What is the impact of survivorship on the human condition?
In the history of aviation, there have been 14 large-scale, commercial plane crashes with a sole survivor. The majority of these survivors were children at the time of their accident.
SOLE SURVIVOR is a feature-length documentary that follows the journey of George Lamson who, at 17 years old, survived the 1985 crash of Galaxy Airlines Flight 203 which killed 73 people in Reno, Nevada. Twenty-five years after the crash, George still struggles with the purpose of his own life and questions whether or not he was spared for a reason. His attempts to reconcile his past have been complicated by the media’s portrayal of him as a miracle and a hero—roles that bear little resemblance to the identity that he would claim for himself. Through SOLE SURVIVOR, George has begun to reach out to the 13 other sole survivors, several of whom were also children at the time of their accident. His attempt to reach the other survivors will span 11 countries, three generations and a distinct array of cultural backgrounds.
In doing so, George builds a community of healing and support for himself and the others, and lays the groundwork for a broader exploration of the impact of survivorship on the human condition. George confronts some of humanity's most enduring questions about chance, destiny and purpose while expert academics including statisticians, philosophers, theologians, physicists, engineers,media scholars and psychologists contemplate the impact of media, science, spirituality and statistics in relation to healing.
Survivors of airplane crashes embody the experience of all types of survivor because their experience is acute, public and dramatic. However, there are many types of survivors that are not in the news. Survivors of natural disaster, war, genocide, pandemic disease and other types of tragedy often have difficulty assimilating back into their families and communities. There is a misconception that if somebody survives a tragedy, they should feel lucky. Pressure is placed on survivors to move on with their lives or to feel grateful for being spared a dire fate without acknowledging the extreme psychological, social, emotional, spiritual and physical ramifications of survival. Families, communities and institutions around the world have neglected the struggles of survivors due to a lack of understanding. We hope this film will educate about survivorship so that survivors no longer have to live on the margins of society or on the brink of their own personhood without the resources that they need to heal.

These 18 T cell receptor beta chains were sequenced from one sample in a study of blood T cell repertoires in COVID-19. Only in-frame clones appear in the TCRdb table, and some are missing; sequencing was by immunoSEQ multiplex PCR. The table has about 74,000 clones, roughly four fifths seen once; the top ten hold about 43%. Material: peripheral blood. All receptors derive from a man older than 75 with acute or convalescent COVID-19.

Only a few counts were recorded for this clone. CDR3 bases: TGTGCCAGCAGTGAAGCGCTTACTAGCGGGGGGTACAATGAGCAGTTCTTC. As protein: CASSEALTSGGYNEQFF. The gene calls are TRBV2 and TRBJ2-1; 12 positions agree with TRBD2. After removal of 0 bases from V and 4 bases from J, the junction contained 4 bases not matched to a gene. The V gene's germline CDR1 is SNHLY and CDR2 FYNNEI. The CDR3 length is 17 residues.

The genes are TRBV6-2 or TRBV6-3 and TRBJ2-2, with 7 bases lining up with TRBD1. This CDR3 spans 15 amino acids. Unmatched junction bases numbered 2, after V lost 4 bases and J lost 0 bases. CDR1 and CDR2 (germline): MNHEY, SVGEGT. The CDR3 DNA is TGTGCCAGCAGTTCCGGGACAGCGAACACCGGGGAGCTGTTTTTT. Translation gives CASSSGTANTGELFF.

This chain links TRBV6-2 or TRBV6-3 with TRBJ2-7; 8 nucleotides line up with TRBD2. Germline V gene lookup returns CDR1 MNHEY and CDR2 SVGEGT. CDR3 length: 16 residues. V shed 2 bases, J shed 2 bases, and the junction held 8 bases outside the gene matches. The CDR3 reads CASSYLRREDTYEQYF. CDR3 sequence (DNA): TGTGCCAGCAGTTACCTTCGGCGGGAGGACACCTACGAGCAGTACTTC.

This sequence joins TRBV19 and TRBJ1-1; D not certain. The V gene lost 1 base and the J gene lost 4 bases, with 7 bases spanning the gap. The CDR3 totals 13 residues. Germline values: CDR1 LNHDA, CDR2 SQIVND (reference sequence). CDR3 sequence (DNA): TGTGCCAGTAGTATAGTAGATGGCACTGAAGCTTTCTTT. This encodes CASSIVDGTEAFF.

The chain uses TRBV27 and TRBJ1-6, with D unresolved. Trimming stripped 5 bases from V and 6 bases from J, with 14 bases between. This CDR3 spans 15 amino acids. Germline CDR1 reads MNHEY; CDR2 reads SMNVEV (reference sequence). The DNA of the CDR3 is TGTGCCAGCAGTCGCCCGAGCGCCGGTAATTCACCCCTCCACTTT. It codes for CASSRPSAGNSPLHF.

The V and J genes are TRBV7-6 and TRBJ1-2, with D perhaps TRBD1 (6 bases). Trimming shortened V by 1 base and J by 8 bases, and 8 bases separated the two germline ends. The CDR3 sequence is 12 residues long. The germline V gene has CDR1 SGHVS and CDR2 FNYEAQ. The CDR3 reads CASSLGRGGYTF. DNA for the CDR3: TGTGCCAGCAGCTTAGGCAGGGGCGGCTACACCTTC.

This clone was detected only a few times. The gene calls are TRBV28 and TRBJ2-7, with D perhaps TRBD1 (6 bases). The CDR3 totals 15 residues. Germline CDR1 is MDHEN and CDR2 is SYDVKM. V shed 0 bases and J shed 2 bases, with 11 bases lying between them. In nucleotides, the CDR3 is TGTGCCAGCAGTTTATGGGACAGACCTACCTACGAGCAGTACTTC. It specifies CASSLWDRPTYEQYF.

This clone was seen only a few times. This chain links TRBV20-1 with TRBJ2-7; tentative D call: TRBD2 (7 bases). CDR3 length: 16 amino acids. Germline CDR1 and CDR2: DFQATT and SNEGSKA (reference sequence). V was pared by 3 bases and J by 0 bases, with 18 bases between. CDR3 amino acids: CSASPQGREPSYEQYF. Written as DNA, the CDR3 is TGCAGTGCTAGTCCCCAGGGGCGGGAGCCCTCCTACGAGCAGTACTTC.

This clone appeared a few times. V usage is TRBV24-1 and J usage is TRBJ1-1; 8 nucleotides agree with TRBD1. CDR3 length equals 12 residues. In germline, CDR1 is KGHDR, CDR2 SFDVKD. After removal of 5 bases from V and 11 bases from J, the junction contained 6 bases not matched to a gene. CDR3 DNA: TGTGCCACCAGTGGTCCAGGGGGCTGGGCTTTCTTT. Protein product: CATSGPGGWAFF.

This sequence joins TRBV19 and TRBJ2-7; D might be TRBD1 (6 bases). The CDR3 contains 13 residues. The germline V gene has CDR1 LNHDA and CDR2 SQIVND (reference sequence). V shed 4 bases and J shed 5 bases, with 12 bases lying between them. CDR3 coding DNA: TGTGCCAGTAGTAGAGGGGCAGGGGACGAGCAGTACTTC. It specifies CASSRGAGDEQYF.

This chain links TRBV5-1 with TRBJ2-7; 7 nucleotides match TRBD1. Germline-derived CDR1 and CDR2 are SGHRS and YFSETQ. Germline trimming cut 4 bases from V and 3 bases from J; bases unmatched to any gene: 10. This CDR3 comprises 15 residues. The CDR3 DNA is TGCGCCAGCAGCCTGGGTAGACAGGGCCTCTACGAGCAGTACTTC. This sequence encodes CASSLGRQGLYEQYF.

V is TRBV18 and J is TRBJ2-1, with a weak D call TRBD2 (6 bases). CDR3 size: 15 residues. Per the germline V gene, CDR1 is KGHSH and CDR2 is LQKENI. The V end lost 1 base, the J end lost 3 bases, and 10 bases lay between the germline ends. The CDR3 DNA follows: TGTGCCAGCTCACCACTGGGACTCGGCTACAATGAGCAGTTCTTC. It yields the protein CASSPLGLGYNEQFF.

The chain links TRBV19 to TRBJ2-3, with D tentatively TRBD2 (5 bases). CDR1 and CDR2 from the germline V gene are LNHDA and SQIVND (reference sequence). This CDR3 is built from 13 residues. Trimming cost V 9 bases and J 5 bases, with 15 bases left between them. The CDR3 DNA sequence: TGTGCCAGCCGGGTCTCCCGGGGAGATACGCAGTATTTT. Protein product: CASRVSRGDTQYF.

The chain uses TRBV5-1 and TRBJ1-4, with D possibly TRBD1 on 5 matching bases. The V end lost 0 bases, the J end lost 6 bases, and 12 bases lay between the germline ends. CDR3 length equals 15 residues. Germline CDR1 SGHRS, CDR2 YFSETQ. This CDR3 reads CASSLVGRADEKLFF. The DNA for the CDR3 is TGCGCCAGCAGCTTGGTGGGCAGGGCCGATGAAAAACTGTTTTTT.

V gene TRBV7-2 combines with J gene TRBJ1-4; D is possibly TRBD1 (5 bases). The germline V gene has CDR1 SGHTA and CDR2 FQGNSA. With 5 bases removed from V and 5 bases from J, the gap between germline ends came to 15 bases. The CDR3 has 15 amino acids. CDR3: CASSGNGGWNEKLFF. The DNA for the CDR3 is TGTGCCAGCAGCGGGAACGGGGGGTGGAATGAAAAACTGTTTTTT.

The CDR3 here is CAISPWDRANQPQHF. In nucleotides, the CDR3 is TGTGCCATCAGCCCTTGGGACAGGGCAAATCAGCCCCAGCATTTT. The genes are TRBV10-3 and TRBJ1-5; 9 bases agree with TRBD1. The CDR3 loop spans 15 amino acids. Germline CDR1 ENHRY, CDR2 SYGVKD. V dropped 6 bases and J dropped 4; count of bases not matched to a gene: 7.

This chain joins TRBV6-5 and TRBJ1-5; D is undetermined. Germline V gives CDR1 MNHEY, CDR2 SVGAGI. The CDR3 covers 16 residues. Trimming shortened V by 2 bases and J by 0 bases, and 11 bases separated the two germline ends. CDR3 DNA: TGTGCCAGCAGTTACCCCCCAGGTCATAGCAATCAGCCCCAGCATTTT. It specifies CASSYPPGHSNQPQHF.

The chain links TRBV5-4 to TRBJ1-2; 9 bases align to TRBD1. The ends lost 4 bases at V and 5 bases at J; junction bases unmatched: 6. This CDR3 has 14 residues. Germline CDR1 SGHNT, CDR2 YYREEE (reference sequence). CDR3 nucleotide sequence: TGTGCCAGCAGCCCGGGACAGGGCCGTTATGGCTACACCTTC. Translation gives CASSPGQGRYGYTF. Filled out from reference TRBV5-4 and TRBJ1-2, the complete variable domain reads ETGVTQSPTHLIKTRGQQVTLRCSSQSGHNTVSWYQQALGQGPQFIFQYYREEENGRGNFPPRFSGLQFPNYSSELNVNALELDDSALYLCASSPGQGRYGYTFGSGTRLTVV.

Our goals with this film are threefold. First, we will put a face on survivor’s guilt. This gives the audience a comprehensive understanding of what can be done, individually and socially, to support survivors of all kinds of trauma. Second, we will create the first worldwide community for victims and survivors of aviation disaster by introducing the survivors to each other as well as by building a customized online social network. Third,we will contrast the different media responses to the survivors, who represent eleven countries and three generations. We hope to examine the impact of extensive media and public attention has had on the survivors’ lives, including their socialization process and sense of identity, in a way that sheds light on the broader experience of a “survivor.”
Production started in August 2010 and since then, we have been in contact with seven of the fourteen sole survivors. We have shot and edited together 1/3 of the film and hope to finish production by the end of this year.
WHERE WE NEED TO GO
This is an international film, requiring us to travel to eleven different countries including: United States, Netherlands, France, Sudan, Algeria, UAE, Vietnam, Columbia, Serbia, Germany and Peru. In all of these places, we need production coordinators, translators and lodging. If you know anybody who can help us in any of these countries, please email firstname.lastname@example.org
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What's less than a dollar but worth more than money? MILES!!! This documentary requires us to travel to eleven different countries. The most profound impact that you can have on our film is to donate travel vouchers or airline miles. If you donate over 25,000 miles, you will received recognition in the film credits as a Travel Coordinator.
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- (19 days)